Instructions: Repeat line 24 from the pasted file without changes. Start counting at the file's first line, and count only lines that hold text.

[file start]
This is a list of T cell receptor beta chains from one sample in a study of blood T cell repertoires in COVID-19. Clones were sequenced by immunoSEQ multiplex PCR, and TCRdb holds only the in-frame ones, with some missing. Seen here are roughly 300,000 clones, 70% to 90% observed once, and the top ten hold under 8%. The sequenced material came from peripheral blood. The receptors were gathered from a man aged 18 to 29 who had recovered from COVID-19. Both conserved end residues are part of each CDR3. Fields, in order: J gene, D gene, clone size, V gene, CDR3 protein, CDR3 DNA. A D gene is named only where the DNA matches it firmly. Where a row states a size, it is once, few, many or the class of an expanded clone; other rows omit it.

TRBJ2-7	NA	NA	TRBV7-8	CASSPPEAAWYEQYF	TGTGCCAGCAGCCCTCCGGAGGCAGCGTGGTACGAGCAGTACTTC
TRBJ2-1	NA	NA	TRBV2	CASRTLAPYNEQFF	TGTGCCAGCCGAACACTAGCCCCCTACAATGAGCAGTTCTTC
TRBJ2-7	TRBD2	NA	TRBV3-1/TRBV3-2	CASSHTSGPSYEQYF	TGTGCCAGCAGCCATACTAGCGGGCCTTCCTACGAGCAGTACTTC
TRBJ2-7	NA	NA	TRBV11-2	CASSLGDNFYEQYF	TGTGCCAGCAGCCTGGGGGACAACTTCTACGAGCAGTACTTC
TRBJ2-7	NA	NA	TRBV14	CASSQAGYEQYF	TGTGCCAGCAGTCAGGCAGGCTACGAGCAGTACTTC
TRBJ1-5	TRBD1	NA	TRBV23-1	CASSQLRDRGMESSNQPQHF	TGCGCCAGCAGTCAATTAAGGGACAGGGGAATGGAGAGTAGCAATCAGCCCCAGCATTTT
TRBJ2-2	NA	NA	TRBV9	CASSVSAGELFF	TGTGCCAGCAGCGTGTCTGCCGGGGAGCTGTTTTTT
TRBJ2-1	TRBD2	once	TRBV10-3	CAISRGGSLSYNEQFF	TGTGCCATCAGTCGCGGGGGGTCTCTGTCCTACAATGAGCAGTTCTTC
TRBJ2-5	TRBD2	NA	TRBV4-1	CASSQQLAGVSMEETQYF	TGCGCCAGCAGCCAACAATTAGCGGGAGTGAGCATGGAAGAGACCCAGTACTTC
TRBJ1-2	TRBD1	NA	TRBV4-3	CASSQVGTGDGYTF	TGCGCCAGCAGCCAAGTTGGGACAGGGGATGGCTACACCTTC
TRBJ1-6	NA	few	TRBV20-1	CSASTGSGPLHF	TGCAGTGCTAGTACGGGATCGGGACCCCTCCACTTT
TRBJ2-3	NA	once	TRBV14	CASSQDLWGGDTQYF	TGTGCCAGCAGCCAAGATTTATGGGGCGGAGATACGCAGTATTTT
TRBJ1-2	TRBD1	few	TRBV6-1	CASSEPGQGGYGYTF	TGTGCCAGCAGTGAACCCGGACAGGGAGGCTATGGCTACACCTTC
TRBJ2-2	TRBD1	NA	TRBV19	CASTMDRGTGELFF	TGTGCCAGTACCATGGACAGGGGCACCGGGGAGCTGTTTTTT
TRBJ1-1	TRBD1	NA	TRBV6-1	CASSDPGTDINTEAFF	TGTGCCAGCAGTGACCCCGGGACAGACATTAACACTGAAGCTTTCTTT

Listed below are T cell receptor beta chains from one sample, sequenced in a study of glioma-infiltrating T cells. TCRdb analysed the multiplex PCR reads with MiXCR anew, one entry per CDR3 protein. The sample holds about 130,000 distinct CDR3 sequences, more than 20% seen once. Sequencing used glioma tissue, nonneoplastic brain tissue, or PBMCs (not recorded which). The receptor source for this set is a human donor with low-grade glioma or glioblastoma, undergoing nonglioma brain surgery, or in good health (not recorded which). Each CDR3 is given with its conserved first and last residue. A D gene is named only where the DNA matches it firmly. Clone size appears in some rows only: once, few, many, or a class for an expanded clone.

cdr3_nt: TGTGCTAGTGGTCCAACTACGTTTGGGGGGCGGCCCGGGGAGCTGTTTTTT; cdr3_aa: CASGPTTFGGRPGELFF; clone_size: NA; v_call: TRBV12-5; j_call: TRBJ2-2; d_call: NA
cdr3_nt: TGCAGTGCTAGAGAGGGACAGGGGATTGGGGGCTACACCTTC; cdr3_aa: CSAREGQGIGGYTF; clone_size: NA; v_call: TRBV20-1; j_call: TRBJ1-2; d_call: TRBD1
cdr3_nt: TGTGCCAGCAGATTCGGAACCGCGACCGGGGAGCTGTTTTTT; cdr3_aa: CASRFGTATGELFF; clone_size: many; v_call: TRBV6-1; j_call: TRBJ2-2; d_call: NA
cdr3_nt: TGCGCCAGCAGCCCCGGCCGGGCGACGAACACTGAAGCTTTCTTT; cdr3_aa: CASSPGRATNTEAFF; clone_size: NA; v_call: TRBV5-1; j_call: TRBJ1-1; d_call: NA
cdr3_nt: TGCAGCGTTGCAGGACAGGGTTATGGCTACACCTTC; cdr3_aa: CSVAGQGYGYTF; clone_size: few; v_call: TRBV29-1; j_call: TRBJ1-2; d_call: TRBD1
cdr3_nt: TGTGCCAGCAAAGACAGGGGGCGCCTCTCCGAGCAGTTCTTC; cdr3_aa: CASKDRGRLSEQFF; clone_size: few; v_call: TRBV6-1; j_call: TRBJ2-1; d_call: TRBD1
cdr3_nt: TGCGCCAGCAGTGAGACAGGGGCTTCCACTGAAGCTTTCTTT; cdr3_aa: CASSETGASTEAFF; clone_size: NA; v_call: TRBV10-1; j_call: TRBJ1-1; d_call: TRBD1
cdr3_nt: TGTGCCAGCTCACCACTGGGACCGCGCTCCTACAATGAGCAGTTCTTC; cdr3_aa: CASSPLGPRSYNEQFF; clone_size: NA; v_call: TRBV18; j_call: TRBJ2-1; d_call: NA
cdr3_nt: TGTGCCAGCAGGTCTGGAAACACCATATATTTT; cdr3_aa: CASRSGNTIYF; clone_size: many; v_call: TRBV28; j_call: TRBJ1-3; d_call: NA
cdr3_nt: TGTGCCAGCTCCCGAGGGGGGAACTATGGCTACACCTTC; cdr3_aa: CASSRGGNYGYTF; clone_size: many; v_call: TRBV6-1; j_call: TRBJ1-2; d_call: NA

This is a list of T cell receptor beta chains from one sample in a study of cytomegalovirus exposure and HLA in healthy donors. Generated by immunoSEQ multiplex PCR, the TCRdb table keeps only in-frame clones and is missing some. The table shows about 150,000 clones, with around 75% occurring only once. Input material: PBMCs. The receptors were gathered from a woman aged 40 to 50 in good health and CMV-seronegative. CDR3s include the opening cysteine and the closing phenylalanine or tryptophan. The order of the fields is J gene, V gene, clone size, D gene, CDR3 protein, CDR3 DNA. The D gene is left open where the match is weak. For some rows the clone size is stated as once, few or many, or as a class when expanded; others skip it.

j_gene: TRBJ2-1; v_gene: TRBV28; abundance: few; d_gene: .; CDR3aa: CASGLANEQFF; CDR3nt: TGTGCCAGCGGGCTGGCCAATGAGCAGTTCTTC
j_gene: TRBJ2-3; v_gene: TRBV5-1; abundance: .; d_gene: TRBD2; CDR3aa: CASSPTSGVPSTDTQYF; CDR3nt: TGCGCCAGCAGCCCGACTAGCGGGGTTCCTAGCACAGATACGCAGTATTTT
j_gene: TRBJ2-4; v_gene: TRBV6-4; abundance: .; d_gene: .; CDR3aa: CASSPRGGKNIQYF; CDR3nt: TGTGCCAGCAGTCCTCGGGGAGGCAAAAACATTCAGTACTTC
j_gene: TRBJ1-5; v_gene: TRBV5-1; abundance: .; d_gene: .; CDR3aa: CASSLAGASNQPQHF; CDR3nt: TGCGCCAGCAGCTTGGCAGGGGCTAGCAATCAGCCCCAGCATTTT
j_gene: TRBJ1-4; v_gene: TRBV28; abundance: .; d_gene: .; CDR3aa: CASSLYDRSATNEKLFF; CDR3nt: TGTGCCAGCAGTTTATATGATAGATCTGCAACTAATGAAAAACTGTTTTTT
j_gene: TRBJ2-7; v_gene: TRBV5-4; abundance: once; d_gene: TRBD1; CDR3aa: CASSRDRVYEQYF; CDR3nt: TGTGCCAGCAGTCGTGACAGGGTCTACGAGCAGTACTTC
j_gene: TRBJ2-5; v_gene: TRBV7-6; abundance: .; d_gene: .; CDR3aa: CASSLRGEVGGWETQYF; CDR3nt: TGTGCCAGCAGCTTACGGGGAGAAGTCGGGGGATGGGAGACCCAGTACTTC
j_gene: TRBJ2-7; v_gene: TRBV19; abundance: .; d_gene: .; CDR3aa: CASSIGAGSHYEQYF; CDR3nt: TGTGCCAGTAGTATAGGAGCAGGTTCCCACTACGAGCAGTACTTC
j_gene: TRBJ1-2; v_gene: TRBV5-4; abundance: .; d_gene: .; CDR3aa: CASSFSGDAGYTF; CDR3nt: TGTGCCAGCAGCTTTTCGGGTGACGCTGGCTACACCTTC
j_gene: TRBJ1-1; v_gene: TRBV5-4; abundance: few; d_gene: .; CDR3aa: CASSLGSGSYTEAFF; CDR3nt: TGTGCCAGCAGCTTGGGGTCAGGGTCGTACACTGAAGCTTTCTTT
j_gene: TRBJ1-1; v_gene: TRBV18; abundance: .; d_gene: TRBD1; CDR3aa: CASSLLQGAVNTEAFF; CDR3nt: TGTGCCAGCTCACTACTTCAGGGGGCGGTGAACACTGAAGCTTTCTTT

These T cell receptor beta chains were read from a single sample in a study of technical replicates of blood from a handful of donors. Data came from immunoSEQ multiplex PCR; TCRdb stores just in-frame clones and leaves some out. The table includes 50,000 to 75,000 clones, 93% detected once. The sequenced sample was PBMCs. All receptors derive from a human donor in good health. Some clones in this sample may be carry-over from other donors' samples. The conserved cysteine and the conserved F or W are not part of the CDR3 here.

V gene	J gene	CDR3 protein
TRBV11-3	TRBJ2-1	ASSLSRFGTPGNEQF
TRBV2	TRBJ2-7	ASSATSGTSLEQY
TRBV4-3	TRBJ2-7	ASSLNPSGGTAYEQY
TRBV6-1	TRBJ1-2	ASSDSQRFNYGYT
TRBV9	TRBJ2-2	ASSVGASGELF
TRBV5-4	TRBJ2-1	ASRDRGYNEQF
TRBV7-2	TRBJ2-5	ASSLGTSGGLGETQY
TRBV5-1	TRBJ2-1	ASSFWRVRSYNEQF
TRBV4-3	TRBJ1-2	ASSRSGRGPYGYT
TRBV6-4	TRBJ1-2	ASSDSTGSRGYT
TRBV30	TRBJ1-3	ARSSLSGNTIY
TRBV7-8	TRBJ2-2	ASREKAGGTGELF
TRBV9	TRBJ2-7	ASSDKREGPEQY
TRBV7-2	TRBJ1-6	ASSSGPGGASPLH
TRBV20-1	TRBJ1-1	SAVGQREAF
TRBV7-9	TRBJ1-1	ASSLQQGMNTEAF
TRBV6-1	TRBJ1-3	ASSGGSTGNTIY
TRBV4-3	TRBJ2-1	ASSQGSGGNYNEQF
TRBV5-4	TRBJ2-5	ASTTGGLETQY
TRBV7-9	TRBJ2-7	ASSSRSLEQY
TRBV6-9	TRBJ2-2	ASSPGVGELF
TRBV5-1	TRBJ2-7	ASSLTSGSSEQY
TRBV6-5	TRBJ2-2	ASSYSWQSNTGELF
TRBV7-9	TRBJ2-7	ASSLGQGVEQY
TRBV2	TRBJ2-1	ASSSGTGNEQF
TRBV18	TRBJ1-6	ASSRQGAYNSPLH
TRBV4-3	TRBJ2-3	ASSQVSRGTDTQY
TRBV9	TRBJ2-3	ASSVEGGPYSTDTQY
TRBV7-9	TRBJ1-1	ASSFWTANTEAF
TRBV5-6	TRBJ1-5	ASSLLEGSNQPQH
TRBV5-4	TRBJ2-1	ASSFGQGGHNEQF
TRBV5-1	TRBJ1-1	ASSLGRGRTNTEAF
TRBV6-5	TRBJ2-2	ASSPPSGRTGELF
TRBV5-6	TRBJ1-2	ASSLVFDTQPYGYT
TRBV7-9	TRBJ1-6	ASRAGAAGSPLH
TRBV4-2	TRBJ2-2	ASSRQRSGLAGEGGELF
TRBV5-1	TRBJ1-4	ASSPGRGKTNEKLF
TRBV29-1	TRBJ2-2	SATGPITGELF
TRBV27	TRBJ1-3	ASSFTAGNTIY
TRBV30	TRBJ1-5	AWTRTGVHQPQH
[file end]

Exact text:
cdr3_nt: TGCGCCAGCAGTGAGACAGGGGCTTCCACTGAAGCTTTCTTT; cdr3_aa: CASSETGASTEAFF; clone_size: NA; v_call: TRBV10-1; j_call: TRBJ1-1; d_call: TRBD1